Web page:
'Smurfs: The Lost Village': Film Review

The small fry will enjoy it; their adult chaperones will feel blue.

The beloved blue creatures return in this all-animated reboot of the franchise, voiced by Julia Roberts, Demi Lovato and Mandy Patinkin.

Sony Pictures Animation has gone back to the well and unapologetically left adults behind for the third entry in their Smurfs franchise. Discarding the combination of live-action and animation that marked the first two efforts, Smurfs: The Lost Village is strictly animated and geared only for younger viewers. The reboot directed by Kelly Asbury (Shrek 2) should please its target audience while providing little entertainment value to any adult chaperones who appreciated Neil Patrick Harris and Hank Azaria’s enjoyably over-the-top turns in the first two films.

Co-scripter Pamela Ribon introduces a pronounced feminist theme into the story similar to that of her most recent credit, Moana. Set entirely in the Smurfs’ fantastical village (no trips to New York City here), it revolves around Smurfette (Demi Lovato), the only female of the species. Upon discovering a mysterious map, she sets off with her fellow Smurfs Brainy (Danny Pudi), Clumsy (Jack McBrayer) and Hefty (Joe Manganiello) — no extra points for guessing these characters’ personality traits — through the Forbidden Forest in search of answers.

The Smurfs’ arch-nemesis, the evil wizard Gargamel (Rainn Wilson), and his feline and avian underlings are in hot pursuit, as is the concerned Papa Smurf (Mandy Patinkin). The Smurfs’ adventures include a harrowing white-water rafting chase, as well as encounters with dragonfly-like insects, Venus Flytrap-style plants and giant, glowing bunny rabbits with a propensity for stampeding. (For further details on the plot, please consult a small child).

Eventually the Smurfs encounter a whole tribe of female counterparts in the Lost Village. They’re led by the commanding SmurfWillow (Julia Roberts, whose children are presumably Smurfs fans), who at one point engages in a coy flirtation with a clearly smitten Papa Smurf (ew!). It all ends with a dance celebrating girl power, accompanied on the soundtrack by Meghan Trainor’s new song, “I’m a Lady.”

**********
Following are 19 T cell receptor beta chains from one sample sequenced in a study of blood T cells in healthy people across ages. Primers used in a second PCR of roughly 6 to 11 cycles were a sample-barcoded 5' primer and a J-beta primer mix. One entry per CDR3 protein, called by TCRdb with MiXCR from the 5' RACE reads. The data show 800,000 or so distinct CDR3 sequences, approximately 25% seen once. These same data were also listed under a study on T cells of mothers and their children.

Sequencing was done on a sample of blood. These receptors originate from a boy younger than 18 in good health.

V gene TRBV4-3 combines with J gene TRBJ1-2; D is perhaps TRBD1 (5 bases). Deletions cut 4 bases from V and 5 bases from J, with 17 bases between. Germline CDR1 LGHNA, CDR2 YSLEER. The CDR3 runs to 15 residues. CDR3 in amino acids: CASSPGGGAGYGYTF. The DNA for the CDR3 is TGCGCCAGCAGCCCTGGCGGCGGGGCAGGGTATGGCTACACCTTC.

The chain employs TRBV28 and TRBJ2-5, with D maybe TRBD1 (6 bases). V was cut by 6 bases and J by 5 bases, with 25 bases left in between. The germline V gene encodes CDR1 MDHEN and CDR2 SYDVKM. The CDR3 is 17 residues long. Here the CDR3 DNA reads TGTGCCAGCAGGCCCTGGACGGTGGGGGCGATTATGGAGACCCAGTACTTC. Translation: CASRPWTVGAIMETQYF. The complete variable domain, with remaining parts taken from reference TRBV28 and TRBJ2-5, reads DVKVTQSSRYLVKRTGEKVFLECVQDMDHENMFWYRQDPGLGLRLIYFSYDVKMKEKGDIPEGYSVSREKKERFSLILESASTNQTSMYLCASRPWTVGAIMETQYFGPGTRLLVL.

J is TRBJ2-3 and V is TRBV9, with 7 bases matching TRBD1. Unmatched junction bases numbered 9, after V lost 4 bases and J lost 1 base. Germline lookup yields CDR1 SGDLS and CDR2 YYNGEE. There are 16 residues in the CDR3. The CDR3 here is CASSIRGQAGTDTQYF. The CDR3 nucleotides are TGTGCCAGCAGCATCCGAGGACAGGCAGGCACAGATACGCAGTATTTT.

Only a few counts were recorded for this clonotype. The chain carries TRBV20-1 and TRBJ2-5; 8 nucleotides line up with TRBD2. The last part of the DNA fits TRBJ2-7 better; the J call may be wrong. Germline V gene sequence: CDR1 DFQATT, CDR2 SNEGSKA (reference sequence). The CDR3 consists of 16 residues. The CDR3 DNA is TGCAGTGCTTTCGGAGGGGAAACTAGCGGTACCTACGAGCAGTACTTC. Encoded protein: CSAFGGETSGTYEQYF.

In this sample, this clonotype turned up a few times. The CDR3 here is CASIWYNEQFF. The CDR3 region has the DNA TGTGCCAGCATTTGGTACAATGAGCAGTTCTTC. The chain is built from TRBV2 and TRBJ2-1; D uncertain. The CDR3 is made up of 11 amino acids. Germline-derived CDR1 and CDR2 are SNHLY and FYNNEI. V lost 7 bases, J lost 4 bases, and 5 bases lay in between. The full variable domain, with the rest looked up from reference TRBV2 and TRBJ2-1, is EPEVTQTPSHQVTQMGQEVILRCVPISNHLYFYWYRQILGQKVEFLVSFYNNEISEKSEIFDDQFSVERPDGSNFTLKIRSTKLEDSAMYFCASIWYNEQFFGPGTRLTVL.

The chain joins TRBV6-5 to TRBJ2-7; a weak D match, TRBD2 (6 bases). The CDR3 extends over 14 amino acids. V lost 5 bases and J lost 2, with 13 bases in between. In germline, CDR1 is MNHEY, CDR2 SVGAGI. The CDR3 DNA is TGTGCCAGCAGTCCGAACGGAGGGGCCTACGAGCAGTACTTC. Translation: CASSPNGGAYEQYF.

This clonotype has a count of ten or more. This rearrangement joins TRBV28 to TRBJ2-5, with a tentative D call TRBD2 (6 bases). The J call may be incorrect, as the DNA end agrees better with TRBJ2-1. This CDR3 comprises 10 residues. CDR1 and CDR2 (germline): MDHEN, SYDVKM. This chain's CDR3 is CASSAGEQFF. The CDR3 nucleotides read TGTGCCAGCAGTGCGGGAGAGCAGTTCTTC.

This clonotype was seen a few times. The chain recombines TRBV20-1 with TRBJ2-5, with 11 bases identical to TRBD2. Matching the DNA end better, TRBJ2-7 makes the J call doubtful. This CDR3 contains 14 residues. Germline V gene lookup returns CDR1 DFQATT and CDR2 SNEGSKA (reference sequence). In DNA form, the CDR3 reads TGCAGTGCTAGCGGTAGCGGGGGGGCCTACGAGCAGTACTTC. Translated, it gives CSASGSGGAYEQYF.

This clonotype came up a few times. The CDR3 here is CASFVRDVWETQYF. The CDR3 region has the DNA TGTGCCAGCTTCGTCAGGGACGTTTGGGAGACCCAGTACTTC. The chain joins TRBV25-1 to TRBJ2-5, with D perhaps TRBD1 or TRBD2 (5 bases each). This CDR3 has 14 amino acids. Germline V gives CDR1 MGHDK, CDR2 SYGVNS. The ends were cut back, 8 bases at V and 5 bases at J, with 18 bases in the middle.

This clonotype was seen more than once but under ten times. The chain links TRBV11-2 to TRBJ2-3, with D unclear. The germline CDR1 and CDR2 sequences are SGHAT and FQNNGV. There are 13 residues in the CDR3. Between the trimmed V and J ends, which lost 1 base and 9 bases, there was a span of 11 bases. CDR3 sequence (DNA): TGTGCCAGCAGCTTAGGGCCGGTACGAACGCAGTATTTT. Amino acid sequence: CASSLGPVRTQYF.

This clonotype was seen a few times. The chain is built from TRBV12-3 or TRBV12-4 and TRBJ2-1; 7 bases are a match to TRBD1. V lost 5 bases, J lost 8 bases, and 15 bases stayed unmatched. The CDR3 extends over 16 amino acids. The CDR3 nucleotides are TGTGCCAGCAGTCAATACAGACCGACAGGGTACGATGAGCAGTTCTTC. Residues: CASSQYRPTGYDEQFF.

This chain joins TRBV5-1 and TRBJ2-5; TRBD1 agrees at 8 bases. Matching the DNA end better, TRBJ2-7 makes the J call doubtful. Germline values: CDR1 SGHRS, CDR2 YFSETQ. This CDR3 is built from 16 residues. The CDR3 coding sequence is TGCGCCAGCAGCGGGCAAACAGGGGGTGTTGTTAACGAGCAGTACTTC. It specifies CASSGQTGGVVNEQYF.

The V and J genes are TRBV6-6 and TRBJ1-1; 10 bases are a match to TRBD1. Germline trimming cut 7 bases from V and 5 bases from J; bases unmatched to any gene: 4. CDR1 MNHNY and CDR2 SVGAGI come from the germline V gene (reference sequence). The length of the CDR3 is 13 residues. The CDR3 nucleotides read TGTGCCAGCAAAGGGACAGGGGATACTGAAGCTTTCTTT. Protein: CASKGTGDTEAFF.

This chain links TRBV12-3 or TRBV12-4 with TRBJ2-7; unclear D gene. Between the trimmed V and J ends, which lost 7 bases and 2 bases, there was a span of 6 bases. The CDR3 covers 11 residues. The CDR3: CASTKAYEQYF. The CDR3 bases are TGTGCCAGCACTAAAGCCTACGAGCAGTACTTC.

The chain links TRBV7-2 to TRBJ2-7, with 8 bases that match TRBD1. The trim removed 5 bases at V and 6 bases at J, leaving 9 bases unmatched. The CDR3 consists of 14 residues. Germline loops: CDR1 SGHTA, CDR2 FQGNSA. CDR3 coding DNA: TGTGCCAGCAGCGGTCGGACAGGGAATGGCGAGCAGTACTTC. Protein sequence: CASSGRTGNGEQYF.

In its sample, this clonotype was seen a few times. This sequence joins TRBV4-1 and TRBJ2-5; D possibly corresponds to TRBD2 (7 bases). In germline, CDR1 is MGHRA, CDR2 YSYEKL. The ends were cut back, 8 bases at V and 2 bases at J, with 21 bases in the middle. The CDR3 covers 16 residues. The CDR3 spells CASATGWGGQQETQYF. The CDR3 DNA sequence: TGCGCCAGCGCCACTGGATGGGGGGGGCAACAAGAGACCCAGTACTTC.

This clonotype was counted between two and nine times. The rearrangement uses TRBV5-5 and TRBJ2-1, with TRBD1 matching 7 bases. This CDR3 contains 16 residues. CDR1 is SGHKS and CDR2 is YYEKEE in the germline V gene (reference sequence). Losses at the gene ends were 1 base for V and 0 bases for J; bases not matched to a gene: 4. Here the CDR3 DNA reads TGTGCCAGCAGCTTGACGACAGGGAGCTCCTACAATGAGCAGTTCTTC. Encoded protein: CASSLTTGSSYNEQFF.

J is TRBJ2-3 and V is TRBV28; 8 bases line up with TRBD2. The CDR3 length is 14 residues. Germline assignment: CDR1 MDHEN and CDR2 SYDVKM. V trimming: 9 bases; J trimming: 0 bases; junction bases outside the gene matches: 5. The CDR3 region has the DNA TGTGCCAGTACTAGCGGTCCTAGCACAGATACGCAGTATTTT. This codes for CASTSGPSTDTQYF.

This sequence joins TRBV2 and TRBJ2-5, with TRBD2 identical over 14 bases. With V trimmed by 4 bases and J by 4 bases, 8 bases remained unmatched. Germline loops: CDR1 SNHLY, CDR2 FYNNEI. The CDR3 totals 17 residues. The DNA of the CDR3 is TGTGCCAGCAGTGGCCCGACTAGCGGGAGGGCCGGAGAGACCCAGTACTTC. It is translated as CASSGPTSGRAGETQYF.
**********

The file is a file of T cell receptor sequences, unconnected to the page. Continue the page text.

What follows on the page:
Featuring computer animation so brightly colored and frenetically paced that it potentially threatens the well-being of both diabetics and epileptics, the film is purely for the small fry. Unless, that is, you’re the type of adult who finds amusement in the wizard’s description of one of his secret ingredients for a spell as “a piece of cheese I left in my underpants.” Very young children may become upset when Smurfette — spoiler alert — becomes transformed into an inanimate lump of clay (admittedly, not much different from her usual appearance), before she’s — spoiler alert, again — miraculously brought back to life.

Why the makers of animated films, especially those geared to younger audiences, feel the need to pony up for big-name talent to provide the voices is a mystery. It’s pretty unlikely that children will care, for instance, that Joe Manganiello plays Hefty, and any mothers in attendance will only be annoyed that he’s not in the picture for real, with his shirt off.

Featuring a relentless barrage of the sort of bland pop songs designed to fill out a soundtrack CD, Smurfs: The Lost Village is a mediocre effort that nonetheless succeeds in its main goal of keeping its blue characters alive for future merchandising purposes.

Distributor: Sony Pictures Releasing
Production: Columbia Pictures, Kerner Entertainment Company, LStar Capital, Sony Pictures Animation, Wanda Pictures
Cast: Ariel Winter, Michelle Rodriguez, Julia Roberts, Joe Manganiello, Ellie Kemper, Mandy Patinkin, Rainn Wilson, Jake Johnson, Demi Lovato, Danny Pudi, Jack McBrayer, Gabriel Iglesias, Tituss Burgess, Gordon Ramsay, Meghan Trainor, Jeff Dunham, Kelly Asbury
Director: Kelly Asbury
Screenwriters: Stacey Harman, Pamela Ribon
Producers: Mary Ellen Bauder, Jordan Kerner
Executive producers: Raja Gosnell, Ben Waisbren
Production designer: Noelle Traiureau
Editor: Bret Marnell
Composer: Christopher Lennertz
Casting: Mary Hidalgo

Rated PG, 89 minutes